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Rosaline Brooke Spotswood

(1836-1901)

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At a Glance

Rosaline Brooke Spotswood of Petersburg, VA was a closely related member of Mrs. M.A. Burwell's family, the Spotswoods [1].

Story

Rosaline Brooke Spotswood was the daughter of Dandridge Spotswood, a younger brother of Mrs. M. A. Burwell's beloved Aunt Bott (Susan Catharine Spotswood), and of his wife, Catherine Brooke Francisco, daughter of the legendary strong man of the Revolution, Peter Francisco. Rosa was by direct descent a great-granddaughter of Gov. Alexander Spotswood, the Royal Gov. of Virginia for twelve years (1710-22). Her father's marriage on October 29, 1818, to Catherine Brooke Francisco thus united two of Virginia's most distinguished early families.

Mrs. M. A. Burwell was Rosa's cousin, a great-great-granddaughter of Gov. Spotswood, a situation which teacher and pupil undoubtedly resolved with finesse. Rosa's arrival at the Burwell School in Hillsborough, NC in 1844 is described by her daughter Ann Spotswood Strudwick Nash in her book, Ladies in the Making [2].

"My mother, eight years old and already studying Virgil, arrived there by stage coach from her home in Petersburg, VA."

Ann S. Nash (Ann Spotswood Strudwick) further mentioned that her mother together with the other little girls in pinafores delighted in rolling over and over down the long grassy incline to Churton Street, thus wearing out their pinafores prematurely and marking them with grass stains. So far is known, Rosa Spotswood remained at the Burwell School throughout her entire course of study.

Another Spotswood cousin wished to attend the school in 1856, but there was no available space. Mrs. Burwell wrote regretfully to Frances Armistead Burwell  on January 19, 1856:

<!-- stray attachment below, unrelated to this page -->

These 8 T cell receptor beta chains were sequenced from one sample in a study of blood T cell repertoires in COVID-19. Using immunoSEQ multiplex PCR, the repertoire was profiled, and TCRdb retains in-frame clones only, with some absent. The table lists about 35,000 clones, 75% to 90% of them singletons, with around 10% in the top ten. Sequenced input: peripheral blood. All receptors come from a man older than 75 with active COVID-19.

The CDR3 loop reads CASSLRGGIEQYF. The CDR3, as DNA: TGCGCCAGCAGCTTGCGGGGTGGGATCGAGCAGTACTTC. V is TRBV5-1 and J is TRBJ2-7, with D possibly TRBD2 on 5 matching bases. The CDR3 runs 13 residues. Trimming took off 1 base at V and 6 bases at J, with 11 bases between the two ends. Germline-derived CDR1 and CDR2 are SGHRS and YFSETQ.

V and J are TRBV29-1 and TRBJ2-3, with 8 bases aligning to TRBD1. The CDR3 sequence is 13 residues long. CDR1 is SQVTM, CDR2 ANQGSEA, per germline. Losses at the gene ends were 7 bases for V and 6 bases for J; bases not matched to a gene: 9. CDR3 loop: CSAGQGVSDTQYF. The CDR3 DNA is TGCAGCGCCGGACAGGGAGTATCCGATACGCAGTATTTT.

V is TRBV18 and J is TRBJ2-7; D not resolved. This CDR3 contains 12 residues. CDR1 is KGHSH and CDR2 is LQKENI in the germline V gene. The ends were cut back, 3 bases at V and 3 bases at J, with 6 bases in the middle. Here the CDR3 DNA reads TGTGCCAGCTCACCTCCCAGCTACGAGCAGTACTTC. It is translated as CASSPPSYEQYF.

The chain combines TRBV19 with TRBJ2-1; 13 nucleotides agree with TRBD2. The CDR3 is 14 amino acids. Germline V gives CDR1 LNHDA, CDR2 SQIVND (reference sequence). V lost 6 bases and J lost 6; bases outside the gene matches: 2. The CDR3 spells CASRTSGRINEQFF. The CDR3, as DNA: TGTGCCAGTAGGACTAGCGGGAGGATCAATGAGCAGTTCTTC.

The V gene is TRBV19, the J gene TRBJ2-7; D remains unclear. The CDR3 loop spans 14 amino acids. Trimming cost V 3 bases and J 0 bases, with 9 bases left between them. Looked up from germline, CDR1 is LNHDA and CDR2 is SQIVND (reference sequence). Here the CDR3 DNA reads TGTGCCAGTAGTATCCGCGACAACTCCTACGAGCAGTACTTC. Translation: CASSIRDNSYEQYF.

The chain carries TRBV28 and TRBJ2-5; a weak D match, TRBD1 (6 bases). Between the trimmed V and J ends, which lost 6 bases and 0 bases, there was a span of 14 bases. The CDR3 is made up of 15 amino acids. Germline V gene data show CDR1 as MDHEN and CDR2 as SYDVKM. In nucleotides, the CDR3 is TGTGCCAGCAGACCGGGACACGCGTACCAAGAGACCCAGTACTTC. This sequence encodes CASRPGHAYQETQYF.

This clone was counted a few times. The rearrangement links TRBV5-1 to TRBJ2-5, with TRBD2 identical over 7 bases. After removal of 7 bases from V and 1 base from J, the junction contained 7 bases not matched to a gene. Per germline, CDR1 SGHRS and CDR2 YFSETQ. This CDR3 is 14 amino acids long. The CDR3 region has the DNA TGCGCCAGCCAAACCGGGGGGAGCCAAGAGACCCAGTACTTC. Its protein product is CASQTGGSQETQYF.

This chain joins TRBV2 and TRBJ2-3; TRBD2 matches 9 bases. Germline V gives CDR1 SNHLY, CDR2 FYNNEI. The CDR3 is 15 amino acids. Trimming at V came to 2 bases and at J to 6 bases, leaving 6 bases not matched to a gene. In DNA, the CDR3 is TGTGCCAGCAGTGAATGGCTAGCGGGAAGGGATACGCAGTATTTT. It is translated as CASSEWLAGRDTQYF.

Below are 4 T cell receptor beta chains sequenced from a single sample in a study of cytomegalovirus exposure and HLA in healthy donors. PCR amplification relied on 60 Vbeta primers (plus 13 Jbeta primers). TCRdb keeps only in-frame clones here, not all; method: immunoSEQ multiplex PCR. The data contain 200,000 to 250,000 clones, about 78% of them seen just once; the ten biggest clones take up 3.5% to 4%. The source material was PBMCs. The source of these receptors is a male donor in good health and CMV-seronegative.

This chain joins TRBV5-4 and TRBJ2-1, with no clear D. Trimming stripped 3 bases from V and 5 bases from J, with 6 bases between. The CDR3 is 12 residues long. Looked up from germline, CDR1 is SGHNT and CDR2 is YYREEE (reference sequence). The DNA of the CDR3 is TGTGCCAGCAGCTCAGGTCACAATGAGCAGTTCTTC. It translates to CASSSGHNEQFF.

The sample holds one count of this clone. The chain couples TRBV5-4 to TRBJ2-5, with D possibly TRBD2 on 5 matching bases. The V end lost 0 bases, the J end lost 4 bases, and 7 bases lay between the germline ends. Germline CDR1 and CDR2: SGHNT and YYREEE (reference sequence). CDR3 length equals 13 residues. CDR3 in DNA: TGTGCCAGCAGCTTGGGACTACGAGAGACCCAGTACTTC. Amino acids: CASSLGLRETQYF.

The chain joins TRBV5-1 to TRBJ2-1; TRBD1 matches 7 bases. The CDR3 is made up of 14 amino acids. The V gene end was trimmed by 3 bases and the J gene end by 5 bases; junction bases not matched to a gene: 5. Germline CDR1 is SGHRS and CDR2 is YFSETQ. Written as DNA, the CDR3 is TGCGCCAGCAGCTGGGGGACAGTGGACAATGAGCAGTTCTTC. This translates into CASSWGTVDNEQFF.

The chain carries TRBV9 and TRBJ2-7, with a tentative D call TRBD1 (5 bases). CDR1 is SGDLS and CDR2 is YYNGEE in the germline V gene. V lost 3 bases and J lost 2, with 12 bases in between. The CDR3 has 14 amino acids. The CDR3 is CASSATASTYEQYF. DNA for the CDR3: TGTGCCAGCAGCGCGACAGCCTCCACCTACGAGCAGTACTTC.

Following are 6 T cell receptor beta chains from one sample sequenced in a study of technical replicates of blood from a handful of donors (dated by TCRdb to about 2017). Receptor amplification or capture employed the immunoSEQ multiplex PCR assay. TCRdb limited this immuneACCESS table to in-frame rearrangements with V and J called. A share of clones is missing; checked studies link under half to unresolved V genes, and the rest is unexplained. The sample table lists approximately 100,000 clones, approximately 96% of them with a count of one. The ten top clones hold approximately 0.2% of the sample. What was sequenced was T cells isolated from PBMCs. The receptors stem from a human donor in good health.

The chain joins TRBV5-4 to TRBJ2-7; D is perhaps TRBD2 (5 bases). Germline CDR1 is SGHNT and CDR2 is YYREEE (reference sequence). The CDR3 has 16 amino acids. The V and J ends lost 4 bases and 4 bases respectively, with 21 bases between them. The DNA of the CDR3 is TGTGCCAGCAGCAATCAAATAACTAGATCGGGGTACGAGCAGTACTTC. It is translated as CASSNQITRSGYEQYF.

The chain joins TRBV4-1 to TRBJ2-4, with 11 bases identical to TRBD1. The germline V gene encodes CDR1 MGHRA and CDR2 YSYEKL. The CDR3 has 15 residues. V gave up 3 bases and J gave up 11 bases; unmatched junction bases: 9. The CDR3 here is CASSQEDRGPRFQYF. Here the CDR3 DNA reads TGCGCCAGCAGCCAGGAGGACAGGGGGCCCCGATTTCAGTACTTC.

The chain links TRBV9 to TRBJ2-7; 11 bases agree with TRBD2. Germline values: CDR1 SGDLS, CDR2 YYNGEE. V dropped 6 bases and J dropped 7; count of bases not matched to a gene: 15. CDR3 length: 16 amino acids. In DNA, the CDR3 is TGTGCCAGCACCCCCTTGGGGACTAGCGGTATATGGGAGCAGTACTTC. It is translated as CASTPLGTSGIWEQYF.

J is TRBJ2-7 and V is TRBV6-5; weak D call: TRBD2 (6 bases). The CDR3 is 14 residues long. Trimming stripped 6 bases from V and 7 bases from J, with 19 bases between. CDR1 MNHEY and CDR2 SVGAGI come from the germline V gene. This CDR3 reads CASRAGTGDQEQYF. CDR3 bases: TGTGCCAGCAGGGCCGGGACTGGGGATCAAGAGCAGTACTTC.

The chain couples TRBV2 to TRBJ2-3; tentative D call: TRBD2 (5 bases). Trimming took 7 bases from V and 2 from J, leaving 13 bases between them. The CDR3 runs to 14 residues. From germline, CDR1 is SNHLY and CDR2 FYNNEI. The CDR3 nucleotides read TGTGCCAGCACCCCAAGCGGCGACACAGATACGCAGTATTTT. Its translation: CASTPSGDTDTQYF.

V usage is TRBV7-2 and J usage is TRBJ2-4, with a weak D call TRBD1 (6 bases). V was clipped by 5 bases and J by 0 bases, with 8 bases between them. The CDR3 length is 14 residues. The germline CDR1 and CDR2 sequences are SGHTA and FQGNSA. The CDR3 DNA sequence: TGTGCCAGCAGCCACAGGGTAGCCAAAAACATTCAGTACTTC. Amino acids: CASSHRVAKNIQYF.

"Eliza Spotswood is very anxious to come here to school but Cousin Wm. says they cannot afford it. I do wish we had room we would send for her to come at once & let pay come when it could or never----it seems to me so all important that girls should have educations to qualify themselves to help themselves."

Rosaline Spotswood on November 13, 1860, married, as his second wife, lawyer and planter Frederick Nash Strudwick, son of Dr. Edmund Strudwick and Ann Nash. Frederick Nash Strudwick's first wife was Mary Susan Burwell , the Burwell's oldest child, who died unexpectedly after the birth of their son,Robert Cincinnatus Strudwick .

The Frederick Nash Strudwicks apparently settled down on the Strudwick Plantation in Marengo County, AL. Rosa raised her stepson, Robert Cincinnatus Strudwick, Mary's son and the Burwell's first grandson, as her own; he later became a judge. Rosa's first child, Kate Spotswood Strudwick, was born in 1861 but died in 1865. Her tombstone in the Arcola Cemetery at Strudwick Plantation in Hale County, AL reads,  "Kate Spotswood Strudwick, dau. of F.N. & R.B. Strudwick, died Arcola, Alabama, Sept. 22, 1865, in the fourth year of her age."

Eventually the Strudwicks came home to Hillsborough, NC and settled at Meadowside Plantation in Hillsborough, NC (now the site of Daniel Boone Amusement Park), a 132-acre plantation purchased on February 6, 1872, for Rosaline Strudwick by her brother, William Francisco Spotswood of Petersburg, VA. The Strudwicks had one surviving child, Ann Spotswood Strudwick, who became a librarian and author (Ladies in the Making [2])----who was the second wife of lawyer and historian Frank Nash, later the Assistant Attorney General of North Carolina.

Ann S. Nash (Ann Spotswood Strudwick) gives a charming picture of life at Meadowside Plantation in Hillsborough, NC in Ladies in the Making [2]. She also gives a brief insight into her mother's character:

"...her dark eyes sparkled...the spirit of fun was part of her charm.  "Darling,"  she said,  "do not on any account suggest it [that there should be dinnertime prayers at the [school_names(22):Nash & Kollock School]]. I am sure that the only reason our blessed aunts fail to have family prayers for dinner, is that the possibility has not yet occurred to them."

Rosaline Spotswood Strudwick, her husband Frederick Nash Strudwick, her daughter, Ann S. Nash (Ann Spotswood Strudwick), and Ann's husband, Frank Nash, all lie buried near each other in the Hillsborough Townl Cemetery in Hillsborough, NC [1].

Biographical Data

Rosaline was called Rosa.

Important Dates

Rosaline Brooke Spotswood was born on January 17, 1836, in Petersburg, VA. She died on August 9, 1901, and was buried in Hillsborough Townl Cemetery in Hillsborough, NC.

Places of Residence

Schools Attended

Relatives

References

  1. Mary Claire Engstrom. The Book of Burwell Students: Lives of Educated Women in the Antebellum South. (Hillsborough: Hillsborough Historic Commission, 2007).
  2. Nash, Ann Strudwick. Ladies in the making (also a few gentlemen) at the select boarding and day school of the Misses Nash and Kollock, 1859-1890, Hillsborough, NC<./i> Hillsborough, NC: Seeman Printery, 1961.